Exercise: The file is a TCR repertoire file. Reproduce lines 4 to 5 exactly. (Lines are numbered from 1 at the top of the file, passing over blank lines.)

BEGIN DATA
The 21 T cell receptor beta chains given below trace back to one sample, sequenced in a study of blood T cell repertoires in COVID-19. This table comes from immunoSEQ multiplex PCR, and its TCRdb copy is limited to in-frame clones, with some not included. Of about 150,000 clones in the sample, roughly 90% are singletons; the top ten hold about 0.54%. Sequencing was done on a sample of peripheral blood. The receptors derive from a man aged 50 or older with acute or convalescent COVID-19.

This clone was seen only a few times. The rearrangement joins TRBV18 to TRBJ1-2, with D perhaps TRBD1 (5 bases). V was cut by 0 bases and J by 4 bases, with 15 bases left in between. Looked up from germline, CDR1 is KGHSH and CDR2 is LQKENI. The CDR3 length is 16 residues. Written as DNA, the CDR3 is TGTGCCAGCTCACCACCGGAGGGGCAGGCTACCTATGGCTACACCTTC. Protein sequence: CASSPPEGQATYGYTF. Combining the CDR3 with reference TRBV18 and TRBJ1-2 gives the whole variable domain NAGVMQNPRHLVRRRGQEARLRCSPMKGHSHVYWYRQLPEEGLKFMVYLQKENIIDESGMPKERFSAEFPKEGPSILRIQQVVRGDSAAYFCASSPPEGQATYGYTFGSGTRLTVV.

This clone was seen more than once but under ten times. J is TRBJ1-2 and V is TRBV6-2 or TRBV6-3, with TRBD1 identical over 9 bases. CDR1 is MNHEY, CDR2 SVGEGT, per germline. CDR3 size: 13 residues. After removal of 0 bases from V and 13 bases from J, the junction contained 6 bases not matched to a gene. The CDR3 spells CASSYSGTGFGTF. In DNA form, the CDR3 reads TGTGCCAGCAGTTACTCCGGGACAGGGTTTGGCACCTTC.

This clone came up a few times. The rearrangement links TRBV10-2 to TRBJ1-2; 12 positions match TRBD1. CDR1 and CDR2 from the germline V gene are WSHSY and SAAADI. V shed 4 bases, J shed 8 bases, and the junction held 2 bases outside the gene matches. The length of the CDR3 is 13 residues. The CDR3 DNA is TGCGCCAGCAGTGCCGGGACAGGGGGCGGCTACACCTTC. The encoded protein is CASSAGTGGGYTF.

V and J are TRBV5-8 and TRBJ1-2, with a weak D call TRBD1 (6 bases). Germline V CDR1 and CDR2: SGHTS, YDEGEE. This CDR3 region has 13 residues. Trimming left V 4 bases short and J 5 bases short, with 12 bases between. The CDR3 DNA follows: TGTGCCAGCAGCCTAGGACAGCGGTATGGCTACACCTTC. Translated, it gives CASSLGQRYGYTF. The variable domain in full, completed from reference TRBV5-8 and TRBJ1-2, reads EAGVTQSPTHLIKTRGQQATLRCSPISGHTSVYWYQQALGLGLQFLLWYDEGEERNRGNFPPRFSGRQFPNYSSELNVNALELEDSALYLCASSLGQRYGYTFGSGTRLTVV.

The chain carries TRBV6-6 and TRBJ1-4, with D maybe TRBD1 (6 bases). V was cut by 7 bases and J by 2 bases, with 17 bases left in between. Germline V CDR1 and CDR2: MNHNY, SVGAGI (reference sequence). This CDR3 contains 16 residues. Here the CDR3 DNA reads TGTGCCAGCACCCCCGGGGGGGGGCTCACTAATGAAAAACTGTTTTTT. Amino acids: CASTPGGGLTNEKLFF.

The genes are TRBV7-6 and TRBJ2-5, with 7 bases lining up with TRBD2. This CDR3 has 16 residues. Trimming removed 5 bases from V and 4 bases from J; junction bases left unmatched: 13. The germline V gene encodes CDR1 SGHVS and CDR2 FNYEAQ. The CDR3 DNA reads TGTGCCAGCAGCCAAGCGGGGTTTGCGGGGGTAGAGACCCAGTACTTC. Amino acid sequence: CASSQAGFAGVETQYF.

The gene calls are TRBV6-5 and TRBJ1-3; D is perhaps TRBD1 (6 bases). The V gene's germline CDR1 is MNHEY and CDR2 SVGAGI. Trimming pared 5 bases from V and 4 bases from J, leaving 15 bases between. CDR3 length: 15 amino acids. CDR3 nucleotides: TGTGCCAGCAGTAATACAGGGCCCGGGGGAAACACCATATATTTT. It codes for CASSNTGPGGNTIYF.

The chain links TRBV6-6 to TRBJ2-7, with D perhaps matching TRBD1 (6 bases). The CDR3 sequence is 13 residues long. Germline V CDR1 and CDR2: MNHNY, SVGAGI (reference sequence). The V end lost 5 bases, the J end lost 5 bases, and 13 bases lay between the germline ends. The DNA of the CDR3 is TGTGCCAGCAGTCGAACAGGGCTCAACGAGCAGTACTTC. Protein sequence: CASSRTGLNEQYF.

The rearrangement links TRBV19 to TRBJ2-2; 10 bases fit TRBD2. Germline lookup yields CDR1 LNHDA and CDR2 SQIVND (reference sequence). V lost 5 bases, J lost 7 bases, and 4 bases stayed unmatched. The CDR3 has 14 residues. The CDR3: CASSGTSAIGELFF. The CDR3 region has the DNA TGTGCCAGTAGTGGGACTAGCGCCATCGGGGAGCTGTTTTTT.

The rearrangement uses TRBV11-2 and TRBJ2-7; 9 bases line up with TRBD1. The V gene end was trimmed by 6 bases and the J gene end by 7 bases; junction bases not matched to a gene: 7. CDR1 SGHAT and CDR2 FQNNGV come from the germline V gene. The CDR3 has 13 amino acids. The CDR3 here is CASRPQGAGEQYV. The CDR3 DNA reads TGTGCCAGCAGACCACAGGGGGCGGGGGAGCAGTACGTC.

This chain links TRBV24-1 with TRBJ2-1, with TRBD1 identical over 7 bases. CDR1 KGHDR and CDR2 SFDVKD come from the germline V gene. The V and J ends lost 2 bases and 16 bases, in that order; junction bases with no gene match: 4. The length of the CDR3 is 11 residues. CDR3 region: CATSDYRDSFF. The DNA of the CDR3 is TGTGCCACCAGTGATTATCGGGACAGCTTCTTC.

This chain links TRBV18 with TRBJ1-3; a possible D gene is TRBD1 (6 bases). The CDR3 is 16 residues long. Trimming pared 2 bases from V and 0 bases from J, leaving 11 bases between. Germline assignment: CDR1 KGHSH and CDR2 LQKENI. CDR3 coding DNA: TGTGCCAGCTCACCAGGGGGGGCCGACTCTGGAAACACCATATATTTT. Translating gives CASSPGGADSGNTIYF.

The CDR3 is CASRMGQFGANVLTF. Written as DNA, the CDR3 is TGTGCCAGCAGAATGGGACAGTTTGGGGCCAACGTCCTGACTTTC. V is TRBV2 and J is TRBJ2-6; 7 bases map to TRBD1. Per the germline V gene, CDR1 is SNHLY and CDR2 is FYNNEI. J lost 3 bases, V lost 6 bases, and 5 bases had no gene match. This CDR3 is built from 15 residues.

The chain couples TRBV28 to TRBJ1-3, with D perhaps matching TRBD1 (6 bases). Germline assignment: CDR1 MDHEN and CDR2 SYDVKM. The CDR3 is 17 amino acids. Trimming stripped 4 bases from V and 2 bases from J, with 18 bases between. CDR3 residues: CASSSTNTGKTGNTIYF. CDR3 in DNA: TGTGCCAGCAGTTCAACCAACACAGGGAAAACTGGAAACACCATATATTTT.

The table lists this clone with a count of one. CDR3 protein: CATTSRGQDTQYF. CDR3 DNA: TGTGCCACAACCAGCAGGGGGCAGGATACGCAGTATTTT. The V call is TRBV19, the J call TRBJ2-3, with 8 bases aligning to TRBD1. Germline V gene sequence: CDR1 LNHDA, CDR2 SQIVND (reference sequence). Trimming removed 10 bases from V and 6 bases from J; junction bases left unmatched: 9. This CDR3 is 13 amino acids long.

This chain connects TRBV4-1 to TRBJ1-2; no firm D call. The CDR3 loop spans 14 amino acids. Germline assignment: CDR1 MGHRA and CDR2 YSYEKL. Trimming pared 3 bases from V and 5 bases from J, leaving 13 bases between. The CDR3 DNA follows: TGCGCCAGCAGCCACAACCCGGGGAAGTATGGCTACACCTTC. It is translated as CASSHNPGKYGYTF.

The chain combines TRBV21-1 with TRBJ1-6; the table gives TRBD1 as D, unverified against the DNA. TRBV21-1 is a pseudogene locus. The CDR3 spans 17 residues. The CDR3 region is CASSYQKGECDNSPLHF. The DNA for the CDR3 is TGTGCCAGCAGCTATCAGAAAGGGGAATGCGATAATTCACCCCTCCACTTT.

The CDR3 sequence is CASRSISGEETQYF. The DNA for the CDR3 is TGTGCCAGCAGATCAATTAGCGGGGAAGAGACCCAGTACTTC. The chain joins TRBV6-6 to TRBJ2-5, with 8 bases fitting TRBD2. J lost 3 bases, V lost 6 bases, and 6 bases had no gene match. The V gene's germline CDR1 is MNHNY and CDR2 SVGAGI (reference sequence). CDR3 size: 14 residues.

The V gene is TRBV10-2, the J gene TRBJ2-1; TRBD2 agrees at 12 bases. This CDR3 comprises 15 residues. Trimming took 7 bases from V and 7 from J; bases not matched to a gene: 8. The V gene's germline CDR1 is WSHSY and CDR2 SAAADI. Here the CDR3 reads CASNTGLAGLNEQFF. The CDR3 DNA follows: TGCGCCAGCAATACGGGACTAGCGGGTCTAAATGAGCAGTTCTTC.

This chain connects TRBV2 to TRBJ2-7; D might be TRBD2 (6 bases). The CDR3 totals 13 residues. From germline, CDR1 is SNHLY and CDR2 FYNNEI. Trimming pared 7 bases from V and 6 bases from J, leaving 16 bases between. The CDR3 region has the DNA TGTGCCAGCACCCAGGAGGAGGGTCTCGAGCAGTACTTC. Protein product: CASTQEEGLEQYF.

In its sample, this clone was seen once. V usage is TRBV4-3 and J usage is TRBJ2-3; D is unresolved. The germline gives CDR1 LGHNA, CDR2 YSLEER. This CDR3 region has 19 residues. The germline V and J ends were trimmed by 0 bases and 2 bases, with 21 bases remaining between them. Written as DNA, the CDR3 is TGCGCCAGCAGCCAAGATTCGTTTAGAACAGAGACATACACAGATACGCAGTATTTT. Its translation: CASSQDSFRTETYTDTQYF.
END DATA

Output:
This clone came up a few times. The rearrangement links TRBV10-2 to TRBJ1-2; 12 positions match TRBD1. CDR1 and CDR2 from the germline V gene are WSHSY and SAAADI. V shed 4 bases, J shed 8 bases, and the junction held 2 bases outside the gene matches. The length of the CDR3 is 13 residues. The CDR3 DNA is TGCGCCAGCAGTGCCGGGACAGGGGGCGGCTACACCTTC. The encoded protein is CASSAGTGGGYTF.

V and J are TRBV5-8 and TRBJ1-2, with a weak D call TRBD1 (6 bases). Germline V CDR1 and CDR2: SGHTS, YDEGEE. This CDR3 region has 13 residues. Trimming left V 4 bases short and J 5 bases short, with 12 bases between. The CDR3 DNA follows: TGTGCCAGCAGCCTAGGACAGCGGTATGGCTACACCTTC. Translated, it gives CASSLGQRYGYTF. The variable domain in full, completed from reference TRBV5-8 and TRBJ1-2, reads EAGVTQSPTHLIKTRGQQATLRCSPISGHTSVYWYQQALGLGLQFLLWYDEGEERNRGNFPPRFSGRQFPNYSSELNVNALELEDSALYLCASSLGQRYGYTFGSGTRLTVV.